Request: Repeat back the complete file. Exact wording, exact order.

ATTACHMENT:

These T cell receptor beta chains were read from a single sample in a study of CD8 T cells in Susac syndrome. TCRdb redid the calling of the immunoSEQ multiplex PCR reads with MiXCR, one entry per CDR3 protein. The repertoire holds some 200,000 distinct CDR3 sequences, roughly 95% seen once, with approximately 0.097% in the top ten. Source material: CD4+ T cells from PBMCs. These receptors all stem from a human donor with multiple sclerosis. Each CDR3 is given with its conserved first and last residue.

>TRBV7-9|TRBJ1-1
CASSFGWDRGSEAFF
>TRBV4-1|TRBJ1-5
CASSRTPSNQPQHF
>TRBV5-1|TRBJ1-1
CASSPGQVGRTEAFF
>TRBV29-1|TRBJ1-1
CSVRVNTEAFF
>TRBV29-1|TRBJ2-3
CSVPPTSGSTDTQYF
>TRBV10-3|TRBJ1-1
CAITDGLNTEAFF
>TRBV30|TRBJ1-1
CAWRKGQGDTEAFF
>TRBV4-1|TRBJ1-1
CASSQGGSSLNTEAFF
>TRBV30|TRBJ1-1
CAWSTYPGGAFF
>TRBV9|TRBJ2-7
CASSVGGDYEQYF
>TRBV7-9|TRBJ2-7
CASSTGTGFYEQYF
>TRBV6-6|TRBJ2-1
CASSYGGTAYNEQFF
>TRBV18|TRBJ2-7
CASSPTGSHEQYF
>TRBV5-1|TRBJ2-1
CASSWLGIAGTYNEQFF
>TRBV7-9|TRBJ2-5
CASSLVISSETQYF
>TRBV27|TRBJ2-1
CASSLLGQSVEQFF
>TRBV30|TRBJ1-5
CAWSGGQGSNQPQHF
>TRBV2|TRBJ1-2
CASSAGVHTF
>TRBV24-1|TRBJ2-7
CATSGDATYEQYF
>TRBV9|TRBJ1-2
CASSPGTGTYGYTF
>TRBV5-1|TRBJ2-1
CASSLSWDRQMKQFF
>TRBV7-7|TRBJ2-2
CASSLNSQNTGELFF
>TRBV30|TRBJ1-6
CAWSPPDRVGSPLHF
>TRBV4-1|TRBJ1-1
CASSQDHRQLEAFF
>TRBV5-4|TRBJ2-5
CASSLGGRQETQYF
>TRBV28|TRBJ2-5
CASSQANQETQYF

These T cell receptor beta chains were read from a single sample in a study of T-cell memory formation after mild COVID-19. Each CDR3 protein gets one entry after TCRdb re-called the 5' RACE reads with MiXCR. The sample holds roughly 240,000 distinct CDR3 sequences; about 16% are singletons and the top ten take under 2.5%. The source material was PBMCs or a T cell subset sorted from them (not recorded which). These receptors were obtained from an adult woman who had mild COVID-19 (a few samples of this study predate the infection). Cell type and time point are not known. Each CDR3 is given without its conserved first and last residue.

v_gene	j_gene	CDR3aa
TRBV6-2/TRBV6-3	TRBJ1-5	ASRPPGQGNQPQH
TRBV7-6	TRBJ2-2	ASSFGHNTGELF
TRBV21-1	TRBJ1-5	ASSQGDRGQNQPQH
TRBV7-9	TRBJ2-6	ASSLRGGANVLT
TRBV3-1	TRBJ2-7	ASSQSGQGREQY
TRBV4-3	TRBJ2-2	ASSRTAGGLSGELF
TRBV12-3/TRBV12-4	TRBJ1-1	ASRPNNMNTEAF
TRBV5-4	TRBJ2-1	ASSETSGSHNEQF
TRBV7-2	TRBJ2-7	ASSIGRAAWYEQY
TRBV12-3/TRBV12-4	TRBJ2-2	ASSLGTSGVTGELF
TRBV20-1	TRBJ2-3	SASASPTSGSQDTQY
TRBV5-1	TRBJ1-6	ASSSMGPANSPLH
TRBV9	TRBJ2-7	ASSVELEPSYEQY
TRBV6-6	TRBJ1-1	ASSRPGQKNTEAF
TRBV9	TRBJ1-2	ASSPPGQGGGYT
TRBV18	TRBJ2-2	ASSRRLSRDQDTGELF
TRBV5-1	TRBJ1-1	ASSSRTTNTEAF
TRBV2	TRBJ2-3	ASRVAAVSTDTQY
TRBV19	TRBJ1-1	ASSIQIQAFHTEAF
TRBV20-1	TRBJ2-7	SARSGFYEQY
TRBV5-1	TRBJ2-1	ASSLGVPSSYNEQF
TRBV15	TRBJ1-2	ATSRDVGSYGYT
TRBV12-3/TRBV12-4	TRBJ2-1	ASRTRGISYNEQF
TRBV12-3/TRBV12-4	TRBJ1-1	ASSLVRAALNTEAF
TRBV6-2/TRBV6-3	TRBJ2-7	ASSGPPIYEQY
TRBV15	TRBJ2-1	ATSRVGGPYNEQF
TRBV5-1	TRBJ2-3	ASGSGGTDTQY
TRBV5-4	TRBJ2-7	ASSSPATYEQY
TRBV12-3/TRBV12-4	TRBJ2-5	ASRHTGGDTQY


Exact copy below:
These T cell receptor beta chains were read from a single sample in a study of CD8 T cells in Susac syndrome. TCRdb redid the calling of the immunoSEQ multiplex PCR reads with MiXCR, one entry per CDR3 protein. The repertoire holds some 200,000 distinct CDR3 sequences, roughly 95% seen once, with approximately 0.097% in the top ten. Source material: CD4+ T cells from PBMCs. These receptors all stem from a human donor with multiple sclerosis. Each CDR3 is given with its conserved first and last residue.

>TRBV7-9|TRBJ1-1
CASSFGWDRGSEAFF
>TRBV4-1|TRBJ1-5
CASSRTPSNQPQHF
>TRBV5-1|TRBJ1-1
CASSPGQVGRTEAFF
>TRBV29-1|TRBJ1-1
CSVRVNTEAFF
>TRBV29-1|TRBJ2-3
CSVPPTSGSTDTQYF
>TRBV10-3|TRBJ1-1
CAITDGLNTEAFF
>TRBV30|TRBJ1-1
CAWRKGQGDTEAFF
>TRBV4-1|TRBJ1-1
CASSQGGSSLNTEAFF
>TRBV30|TRBJ1-1
CAWSTYPGGAFF
>TRBV9|TRBJ2-7
CASSVGGDYEQYF
>TRBV7-9|TRBJ2-7
CASSTGTGFYEQYF
>TRBV6-6|TRBJ2-1
CASSYGGTAYNEQFF
>TRBV18|TRBJ2-7
CASSPTGSHEQYF
>TRBV5-1|TRBJ2-1
CASSWLGIAGTYNEQFF
>TRBV7-9|TRBJ2-5
CASSLVISSETQYF
>TRBV27|TRBJ2-1
CASSLLGQSVEQFF
>TRBV30|TRBJ1-5
CAWSGGQGSNQPQHF
>TRBV2|TRBJ1-2
CASSAGVHTF
>TRBV24-1|TRBJ2-7
CATSGDATYEQYF
>TRBV9|TRBJ1-2
CASSPGTGTYGYTF
>TRBV5-1|TRBJ2-1
CASSLSWDRQMKQFF
>TRBV7-7|TRBJ2-2
CASSLNSQNTGELFF
>TRBV30|TRBJ1-6
CAWSPPDRVGSPLHF
>TRBV4-1|TRBJ1-1
CASSQDHRQLEAFF
>TRBV5-4|TRBJ2-5
CASSLGGRQETQYF
>TRBV28|TRBJ2-5
CASSQANQETQYF

These T cell receptor beta chains were read from a single sample in a study of T-cell memory formation after mild COVID-19. Each CDR3 protein gets one entry after TCRdb re-called the 5' RACE reads with MiXCR. The sample holds roughly 240,000 distinct CDR3 sequences; about 16% are singletons and the top ten take under 2.5%. The source material was PBMCs or a T cell subset sorted from them (not recorded which). These receptors were obtained from an adult woman who had mild COVID-19 (a few samples of this study predate the infection). Cell type and time point are not known. Each CDR3 is given without its conserved first and last residue.

v_gene	j_gene	CDR3aa
TRBV6-2/TRBV6-3	TRBJ1-5	ASRPPGQGNQPQH
TRBV7-6	TRBJ2-2	ASSFGHNTGELF
TRBV21-1	TRBJ1-5	ASSQGDRGQNQPQH
TRBV7-9	TRBJ2-6	ASSLRGGANVLT
TRBV3-1	TRBJ2-7	ASSQSGQGREQY
TRBV4-3	TRBJ2-2	ASSRTAGGLSGELF
TRBV12-3/TRBV12-4	TRBJ1-1	ASRPNNMNTEAF
TRBV5-4	TRBJ2-1	ASSETSGSHNEQF
TRBV7-2	TRBJ2-7	ASSIGRAAWYEQY
TRBV12-3/TRBV12-4	TRBJ2-2	ASSLGTSGVTGELF
TRBV20-1	TRBJ2-3	SASASPTSGSQDTQY
TRBV5-1	TRBJ1-6	ASSSMGPANSPLH
TRBV9	TRBJ2-7	ASSVELEPSYEQY
TRBV6-6	TRBJ1-1	ASSRPGQKNTEAF
TRBV9	TRBJ1-2	ASSPPGQGGGYT
TRBV18	TRBJ2-2	ASSRRLSRDQDTGELF
TRBV5-1	TRBJ1-1	ASSSRTTNTEAF
TRBV2	TRBJ2-3	ASRVAAVSTDTQY
TRBV19	TRBJ1-1	ASSIQIQAFHTEAF
TRBV20-1	TRBJ2-7	SARSGFYEQY
TRBV5-1	TRBJ2-1	ASSLGVPSSYNEQF
TRBV15	TRBJ1-2	ATSRDVGSYGYT
TRBV12-3/TRBV12-4	TRBJ2-1	ASRTRGISYNEQF
TRBV12-3/TRBV12-4	TRBJ1-1	ASSLVRAALNTEAF
TRBV6-2/TRBV6-3	TRBJ2-7	ASSGPPIYEQY
TRBV15	TRBJ2-1	ATSRVGGPYNEQF
TRBV5-1	TRBJ2-3	ASGSGGTDTQY
TRBV5-4	TRBJ2-7	ASSSPATYEQY
TRBV12-3/TRBV12-4	TRBJ2-5	ASRHTGGDTQY